The Democratic document attempts to undercut and add context to some of the main points from a declassified Republican memo that was released earlier this month. In that memo, Republicans took aim at the FBI and the Justice Department over the use of information compiled by British spy Christopher Steele in obtaining a secret warrant to monitor the communications of former Trump campaign foreign policy adviser Carter Page.

The GOP memo included the assertion that the FBI obtained a surveillance warrant without disclosing that Steele's anti-Trump research was funded by Democrat Hillary Clinton's campaign and the Democratic National Committee.

The Democratic memo counters that the Justice Department disclosed "the assessed political motivation of those who hired him" and that Steele was likely hired by someone "looking for information that could be used to discredit" then-candidate Trump's campaign.

Republicans say that is not enough, since Clinton and the DNC were not named. President Donald Trump himself seized on this point in a tweet Saturday evening: "Dem Memo: FBI did not disclose who the clients were - the Clinton Campaign and the DNC. Wow!"

The White House had objected to the Democratic memo's release, citing national security concerns on Feb. 9. That sent the Democrats back to negotiations with the FBI, which approved a redacted version on Saturday. It was then declassified and released.

Trump had no such concerns about the GOP memo, which he declassified in full on Feb. 2 over strong objections from the FBI.

The Democratic memo asserts that the FBI's concerns about Page long predate the Steele dossier, and that its application to monitor his communications details suspicious activities he undertook during the 2016 presidential campaign. That includes a July 2016 trip to Moscow in which he gave a university commencement address.

The memo also contends that the Justice Department provided "additional information from multiple independent sources that corroborated Steele's reporting" in the dossier. Most of the details of the corroborated information are redacted but they do appear to reference Page's meeting with Russian officials.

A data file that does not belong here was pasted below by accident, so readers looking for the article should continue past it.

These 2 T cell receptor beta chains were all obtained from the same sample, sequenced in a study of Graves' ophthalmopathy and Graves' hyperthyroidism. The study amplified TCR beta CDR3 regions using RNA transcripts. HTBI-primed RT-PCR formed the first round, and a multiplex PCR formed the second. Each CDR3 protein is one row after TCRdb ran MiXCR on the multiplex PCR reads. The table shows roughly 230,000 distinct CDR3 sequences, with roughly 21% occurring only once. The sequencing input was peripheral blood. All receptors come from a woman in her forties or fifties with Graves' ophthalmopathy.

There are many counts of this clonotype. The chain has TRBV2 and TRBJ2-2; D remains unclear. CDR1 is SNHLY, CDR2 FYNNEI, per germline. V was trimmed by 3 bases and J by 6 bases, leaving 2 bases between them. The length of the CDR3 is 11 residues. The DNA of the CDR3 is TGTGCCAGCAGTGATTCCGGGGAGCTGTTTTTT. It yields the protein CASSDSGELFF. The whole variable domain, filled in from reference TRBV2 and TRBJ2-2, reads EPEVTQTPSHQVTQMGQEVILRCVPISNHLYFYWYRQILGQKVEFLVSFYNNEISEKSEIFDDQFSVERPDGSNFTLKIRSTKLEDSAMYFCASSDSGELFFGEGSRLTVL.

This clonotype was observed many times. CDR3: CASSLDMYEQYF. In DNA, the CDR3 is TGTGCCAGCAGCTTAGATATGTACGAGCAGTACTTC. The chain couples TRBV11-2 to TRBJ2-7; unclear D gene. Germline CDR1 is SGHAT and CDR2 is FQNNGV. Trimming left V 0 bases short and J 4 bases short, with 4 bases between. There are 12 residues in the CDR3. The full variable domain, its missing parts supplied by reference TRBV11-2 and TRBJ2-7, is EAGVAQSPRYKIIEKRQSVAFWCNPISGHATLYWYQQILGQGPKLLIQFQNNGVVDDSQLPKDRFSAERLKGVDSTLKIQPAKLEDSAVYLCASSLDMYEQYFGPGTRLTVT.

The memo also details Russian attempts to cultivate Page as a spy. It cites a federal indictment of two Russian spies who allegedly targeted Page for recruitment and notes that the FBI interviewed him based on those suspicions in March 2016.

The Democrats say the FBI made "made only narrow use of Steele's sources" in the warrant in the secret court that operates under Foreign Intelligence Surveillance Act, or FISA.

Republicans say that is still too much.

"Again, the fact the minority cannot outright deny that a DNC/Clinton funded document was used to wiretap an American is extremely concerning," the Republican National Committee said in a statement.

Trump has said the GOP memo "vindicates" him in the ongoing Russia investigation led by special counsel Robert Mueller. But congressional Democrats and Republicans, including House Speaker Paul Ryan and Rep. Trey Gowdy of South Carolina, who helped draft the GOP memo, have said it shouldn't be used to undermine the special counsel.

Partisan disagreements on the intelligence committee have escalated over the last year as Democrats have charged that Republicans aren't taking the panel's investigation into Russian election meddling seriously enough. They say the GOP memo is designed as a distraction from the probe, which is looking into whether Trump's campaign was in any way connected to the Russian interference.

Republicans say they are just alerting the public to abuses they say they've uncovered at the Justice Department and FBI.

The top Democrat on the intelligence panel, California Rep. Adam Schiff, said Saturday that the memo should "put to rest any concerns that the American people might have" as to the conduct of the FBI, the Justice Department and the court that issued the secret warrant.

The review "failed to uncover any evidence of illegal, unethical, or unprofessional behavior by law enforcement," he said.

White House press secretary Sarah Sanders disagreed. She said that Trump supported the redacted release of the memo in the interest of transparency, but "nevertheless, this politically driven document fails to answer serious concerns raised by the majority's memorandum about the use of partisan opposition research from one candidate, loaded with uncorroborated allegations, as a basis to ask a court to approve surveillance of a former associate of another candidate, at the height of a presidential campaign."